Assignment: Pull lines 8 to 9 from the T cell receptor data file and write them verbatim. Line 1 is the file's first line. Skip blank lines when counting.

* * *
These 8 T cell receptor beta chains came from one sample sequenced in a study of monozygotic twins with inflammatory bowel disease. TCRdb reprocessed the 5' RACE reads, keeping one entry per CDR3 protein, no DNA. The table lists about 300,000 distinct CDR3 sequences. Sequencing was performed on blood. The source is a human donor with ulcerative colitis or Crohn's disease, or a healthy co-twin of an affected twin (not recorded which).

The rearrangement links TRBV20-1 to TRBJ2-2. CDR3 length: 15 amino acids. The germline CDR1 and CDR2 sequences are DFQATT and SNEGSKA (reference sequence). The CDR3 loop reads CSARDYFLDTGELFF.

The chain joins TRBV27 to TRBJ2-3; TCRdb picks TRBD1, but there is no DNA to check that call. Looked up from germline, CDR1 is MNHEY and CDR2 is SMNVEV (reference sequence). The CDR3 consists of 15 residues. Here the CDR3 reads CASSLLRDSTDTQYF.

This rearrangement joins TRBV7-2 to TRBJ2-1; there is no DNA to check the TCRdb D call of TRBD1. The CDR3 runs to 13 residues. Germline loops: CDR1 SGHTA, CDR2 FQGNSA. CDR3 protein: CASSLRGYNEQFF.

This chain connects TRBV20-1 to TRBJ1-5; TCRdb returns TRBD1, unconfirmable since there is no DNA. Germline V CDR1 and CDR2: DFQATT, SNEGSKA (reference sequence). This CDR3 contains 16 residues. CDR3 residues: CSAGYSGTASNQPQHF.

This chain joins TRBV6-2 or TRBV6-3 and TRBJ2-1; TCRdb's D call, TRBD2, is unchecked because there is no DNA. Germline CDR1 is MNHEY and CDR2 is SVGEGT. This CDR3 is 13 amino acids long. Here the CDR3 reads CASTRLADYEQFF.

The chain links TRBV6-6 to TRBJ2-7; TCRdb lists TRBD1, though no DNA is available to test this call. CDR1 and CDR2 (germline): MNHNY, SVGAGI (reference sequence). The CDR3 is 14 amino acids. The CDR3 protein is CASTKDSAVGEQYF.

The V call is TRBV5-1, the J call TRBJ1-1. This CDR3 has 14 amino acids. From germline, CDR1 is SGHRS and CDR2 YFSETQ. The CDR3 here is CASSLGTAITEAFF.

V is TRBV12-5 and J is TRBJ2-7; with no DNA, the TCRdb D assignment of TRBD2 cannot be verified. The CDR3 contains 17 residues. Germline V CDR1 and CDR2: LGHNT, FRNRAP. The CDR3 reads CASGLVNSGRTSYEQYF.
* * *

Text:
The V call is TRBV5-1, the J call TRBJ1-1. This CDR3 has 14 amino acids. From germline, CDR1 is SGHRS and CDR2 YFSETQ. The CDR3 here is CASSLGTAITEAFF.

V is TRBV12-5 and J is TRBJ2-7; with no DNA, the TCRdb D assignment of TRBD2 cannot be verified. The CDR3 contains 17 residues. Germline V CDR1 and CDR2: LGHNT, FRNRAP. The CDR3 reads CASGLVNSGRTSYEQYF.